FASD Intervention:

CanFASD’s prevention team weighs in on Nunavut’s new FASD prevention posters

Originally posted on Girls, Women, Alcohol, and Pregnancy:

CBC News screenshot

A new campaign from the territorial government of Nunavut is getting some media attention. (See the coverage in the Huffington Post here and CBC here).

The posters, in English and in Inuktitut, read “Baby or the bottle? Pregnant women should never drink alcohol.”

The campaign was designed by Iqaluit-based graphic design company Atiigo Media Inc. According to the Huffington Post article, the image was inspired by a poster campaign from Russia (which I blogged about here in 2012.)

The media coverage discusses how responses to the campaign have been mixed with opinions ranging from “effective” to “offensive.” This follows discussions last week about a campaign in Ontario by the Liquor Control Board of Ontario (LCBO) that spurred one mother to make a formal complaint.

The LCBO campaign was critiqued for suggesting that mothers who drink during pregnancy are irresponsible and uncaring. Rather than promoting love, it was suggested that…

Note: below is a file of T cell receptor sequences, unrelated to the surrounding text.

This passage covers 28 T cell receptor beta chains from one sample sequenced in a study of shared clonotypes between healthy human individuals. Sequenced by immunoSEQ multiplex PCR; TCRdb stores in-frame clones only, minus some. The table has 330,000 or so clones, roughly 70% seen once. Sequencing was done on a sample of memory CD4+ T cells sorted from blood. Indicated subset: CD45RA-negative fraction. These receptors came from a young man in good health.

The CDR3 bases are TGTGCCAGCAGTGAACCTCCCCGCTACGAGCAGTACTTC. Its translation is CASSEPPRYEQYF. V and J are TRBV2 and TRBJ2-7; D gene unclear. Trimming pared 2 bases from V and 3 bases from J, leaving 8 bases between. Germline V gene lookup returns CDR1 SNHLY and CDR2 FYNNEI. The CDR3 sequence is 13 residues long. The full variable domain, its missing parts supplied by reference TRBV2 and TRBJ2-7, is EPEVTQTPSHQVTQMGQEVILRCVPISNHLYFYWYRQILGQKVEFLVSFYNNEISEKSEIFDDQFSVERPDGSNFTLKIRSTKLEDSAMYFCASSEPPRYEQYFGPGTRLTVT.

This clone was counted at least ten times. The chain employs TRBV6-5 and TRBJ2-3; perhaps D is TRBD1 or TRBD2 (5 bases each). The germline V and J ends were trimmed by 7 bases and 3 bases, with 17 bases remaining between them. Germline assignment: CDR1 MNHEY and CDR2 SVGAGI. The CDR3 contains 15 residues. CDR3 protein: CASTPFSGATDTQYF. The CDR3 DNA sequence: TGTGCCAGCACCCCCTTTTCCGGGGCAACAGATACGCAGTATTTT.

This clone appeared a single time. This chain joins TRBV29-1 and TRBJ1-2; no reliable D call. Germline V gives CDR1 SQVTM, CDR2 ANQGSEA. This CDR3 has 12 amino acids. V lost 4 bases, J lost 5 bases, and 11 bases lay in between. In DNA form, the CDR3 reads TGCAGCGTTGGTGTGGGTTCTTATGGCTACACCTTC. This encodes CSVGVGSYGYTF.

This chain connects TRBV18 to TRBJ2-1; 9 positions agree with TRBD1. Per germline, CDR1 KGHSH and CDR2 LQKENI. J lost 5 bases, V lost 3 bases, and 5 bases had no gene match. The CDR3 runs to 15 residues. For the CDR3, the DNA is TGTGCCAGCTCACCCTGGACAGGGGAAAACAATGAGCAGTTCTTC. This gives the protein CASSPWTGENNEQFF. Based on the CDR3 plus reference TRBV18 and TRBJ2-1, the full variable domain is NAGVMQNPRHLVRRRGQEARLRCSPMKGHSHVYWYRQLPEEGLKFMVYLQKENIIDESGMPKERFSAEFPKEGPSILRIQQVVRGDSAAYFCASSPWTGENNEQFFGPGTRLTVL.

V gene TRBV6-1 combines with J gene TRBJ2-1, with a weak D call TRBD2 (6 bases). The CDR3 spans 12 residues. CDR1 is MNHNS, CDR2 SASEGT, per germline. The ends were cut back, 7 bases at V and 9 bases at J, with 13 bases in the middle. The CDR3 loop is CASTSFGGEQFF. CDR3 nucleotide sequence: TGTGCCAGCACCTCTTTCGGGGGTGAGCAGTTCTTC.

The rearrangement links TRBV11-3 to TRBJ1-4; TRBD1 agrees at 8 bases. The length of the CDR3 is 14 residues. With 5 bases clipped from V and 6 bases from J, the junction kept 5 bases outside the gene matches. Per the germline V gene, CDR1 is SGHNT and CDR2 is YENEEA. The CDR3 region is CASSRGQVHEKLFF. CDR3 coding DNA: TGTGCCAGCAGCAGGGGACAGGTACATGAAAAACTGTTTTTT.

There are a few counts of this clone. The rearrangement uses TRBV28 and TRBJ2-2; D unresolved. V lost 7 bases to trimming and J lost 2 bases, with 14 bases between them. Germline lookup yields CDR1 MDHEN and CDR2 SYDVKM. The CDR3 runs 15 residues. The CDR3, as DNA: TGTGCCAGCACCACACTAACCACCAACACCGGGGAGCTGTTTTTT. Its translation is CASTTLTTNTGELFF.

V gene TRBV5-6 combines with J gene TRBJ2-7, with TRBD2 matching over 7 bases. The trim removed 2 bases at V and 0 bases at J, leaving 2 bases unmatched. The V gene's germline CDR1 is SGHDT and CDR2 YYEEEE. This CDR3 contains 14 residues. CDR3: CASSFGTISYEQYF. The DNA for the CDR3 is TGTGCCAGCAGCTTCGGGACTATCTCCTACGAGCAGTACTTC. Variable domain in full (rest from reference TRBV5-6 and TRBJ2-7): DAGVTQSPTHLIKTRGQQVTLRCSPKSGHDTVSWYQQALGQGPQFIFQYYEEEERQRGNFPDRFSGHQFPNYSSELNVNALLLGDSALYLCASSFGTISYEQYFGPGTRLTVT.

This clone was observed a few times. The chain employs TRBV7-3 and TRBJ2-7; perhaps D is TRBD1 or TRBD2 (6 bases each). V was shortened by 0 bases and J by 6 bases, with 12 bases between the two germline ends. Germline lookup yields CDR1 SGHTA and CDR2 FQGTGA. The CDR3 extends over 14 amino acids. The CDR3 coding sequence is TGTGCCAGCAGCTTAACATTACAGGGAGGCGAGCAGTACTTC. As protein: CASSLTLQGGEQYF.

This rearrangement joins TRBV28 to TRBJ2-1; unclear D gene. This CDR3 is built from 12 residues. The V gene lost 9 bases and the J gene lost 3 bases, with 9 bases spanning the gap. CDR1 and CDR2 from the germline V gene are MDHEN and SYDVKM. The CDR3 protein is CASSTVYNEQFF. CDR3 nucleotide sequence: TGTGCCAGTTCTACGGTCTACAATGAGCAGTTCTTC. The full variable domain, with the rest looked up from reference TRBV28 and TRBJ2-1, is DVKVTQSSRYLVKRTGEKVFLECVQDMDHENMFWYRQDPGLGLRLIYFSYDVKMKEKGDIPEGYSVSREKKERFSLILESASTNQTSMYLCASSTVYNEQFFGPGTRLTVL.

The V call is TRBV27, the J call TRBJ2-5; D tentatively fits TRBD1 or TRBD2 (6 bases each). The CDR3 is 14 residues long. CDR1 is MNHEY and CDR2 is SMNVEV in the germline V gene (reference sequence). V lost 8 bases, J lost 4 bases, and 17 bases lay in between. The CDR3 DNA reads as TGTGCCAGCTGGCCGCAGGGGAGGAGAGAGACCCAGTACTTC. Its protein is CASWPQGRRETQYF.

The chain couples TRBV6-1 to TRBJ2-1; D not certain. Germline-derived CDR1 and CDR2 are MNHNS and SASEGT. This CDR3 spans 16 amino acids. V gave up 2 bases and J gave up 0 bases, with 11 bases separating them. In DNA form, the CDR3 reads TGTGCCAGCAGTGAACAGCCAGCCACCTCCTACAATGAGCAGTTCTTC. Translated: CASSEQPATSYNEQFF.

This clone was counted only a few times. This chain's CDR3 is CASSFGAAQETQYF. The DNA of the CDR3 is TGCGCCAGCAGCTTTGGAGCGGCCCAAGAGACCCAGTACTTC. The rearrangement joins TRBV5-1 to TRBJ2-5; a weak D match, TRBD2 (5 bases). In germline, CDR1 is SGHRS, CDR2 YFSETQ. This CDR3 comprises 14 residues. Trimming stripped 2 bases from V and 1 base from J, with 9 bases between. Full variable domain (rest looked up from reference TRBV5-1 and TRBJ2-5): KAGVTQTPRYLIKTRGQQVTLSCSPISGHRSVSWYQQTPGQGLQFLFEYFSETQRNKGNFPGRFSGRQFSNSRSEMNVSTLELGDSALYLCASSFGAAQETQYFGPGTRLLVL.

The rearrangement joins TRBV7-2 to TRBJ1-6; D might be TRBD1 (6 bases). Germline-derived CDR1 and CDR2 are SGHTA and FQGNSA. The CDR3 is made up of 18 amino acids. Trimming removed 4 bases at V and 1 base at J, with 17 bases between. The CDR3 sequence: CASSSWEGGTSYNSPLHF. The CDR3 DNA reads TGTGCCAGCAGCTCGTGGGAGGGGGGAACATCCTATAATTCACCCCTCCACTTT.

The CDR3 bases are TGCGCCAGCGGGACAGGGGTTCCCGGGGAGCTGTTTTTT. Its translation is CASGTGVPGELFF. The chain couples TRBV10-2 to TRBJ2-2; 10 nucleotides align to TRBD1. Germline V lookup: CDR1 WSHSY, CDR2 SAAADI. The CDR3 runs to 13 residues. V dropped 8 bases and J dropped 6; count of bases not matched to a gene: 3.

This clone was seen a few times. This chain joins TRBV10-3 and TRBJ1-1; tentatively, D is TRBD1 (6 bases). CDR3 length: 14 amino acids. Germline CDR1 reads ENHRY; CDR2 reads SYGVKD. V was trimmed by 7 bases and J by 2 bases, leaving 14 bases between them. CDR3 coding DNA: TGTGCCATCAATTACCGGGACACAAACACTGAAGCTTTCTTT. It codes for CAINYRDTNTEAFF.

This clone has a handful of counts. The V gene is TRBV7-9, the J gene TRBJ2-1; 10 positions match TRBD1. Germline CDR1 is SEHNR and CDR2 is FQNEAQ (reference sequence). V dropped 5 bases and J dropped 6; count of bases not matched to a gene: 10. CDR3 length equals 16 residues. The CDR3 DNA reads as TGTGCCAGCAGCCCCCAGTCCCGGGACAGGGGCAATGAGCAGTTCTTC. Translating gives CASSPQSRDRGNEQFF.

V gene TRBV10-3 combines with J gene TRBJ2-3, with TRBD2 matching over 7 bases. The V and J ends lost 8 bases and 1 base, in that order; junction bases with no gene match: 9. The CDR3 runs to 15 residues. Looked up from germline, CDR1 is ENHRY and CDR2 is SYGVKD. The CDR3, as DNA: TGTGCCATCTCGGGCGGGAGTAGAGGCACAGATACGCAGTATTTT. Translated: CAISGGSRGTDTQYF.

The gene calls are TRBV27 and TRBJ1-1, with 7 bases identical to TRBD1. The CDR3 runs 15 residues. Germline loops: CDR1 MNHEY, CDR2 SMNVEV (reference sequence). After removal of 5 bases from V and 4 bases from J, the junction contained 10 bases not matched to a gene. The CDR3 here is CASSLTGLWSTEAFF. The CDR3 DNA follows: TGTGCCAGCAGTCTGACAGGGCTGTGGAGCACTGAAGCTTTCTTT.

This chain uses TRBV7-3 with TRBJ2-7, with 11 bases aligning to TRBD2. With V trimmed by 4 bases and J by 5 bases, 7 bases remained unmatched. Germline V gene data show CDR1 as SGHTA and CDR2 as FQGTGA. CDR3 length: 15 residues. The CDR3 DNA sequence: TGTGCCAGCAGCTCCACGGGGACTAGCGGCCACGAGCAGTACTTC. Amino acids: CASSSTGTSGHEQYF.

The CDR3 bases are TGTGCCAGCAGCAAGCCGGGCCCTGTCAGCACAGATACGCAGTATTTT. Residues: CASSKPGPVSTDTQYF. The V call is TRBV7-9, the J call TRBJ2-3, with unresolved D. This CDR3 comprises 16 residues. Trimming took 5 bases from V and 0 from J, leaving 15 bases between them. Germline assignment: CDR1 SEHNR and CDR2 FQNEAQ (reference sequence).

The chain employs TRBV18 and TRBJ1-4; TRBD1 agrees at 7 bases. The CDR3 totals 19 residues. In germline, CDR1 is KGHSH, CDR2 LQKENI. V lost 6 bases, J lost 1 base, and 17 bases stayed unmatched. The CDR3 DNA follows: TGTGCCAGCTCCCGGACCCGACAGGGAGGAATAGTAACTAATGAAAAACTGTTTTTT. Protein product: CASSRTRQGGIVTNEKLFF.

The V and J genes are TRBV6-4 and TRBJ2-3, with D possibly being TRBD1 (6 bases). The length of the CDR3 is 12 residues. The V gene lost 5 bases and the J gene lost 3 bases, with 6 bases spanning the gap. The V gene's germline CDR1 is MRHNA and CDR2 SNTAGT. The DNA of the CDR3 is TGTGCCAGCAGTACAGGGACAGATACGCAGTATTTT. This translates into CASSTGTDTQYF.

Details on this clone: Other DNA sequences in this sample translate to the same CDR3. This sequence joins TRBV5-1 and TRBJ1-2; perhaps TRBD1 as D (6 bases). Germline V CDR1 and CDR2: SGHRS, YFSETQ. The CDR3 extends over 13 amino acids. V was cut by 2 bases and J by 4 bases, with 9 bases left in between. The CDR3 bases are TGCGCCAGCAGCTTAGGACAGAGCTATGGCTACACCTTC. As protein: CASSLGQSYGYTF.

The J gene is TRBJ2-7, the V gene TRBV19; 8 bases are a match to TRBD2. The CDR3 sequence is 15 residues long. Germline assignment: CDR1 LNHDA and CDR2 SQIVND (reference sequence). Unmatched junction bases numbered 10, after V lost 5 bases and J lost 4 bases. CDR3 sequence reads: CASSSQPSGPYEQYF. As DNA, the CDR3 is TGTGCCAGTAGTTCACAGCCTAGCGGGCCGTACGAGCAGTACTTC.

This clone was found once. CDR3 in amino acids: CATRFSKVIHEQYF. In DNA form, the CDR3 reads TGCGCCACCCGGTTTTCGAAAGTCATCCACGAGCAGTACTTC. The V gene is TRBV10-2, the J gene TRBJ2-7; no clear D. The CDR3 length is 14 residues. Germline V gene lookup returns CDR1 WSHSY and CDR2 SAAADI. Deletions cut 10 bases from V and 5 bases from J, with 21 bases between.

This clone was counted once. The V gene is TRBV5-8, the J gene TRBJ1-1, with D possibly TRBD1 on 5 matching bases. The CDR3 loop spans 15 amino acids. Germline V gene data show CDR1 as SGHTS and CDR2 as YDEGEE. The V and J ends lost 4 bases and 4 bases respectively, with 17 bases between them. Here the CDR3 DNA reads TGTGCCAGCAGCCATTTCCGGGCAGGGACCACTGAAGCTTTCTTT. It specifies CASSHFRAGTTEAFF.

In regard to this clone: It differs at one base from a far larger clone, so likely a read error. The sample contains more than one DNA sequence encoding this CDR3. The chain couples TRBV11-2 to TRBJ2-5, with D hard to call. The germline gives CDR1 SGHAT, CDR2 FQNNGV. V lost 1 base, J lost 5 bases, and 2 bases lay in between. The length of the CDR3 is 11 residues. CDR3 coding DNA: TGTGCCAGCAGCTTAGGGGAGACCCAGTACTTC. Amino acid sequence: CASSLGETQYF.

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enews edition 14


We have recently published our 14th edition of the iNAT FASD Intervention E-Newsletter!

This edition contains information on the “Strongest Families” research program (aimed at helping caregivers of children with FASD with behavioural difficulties), an interview with two young researchers investigating FASD intervention research in executive function, and upcoming conferences and events.

Click here to read the most recent newsletter.

If you are not already on our subscriber list, subscribe here to avoid missing out on future newsletters!



Today is Fetal Alcohol Spectrum Disorder Awareness Day!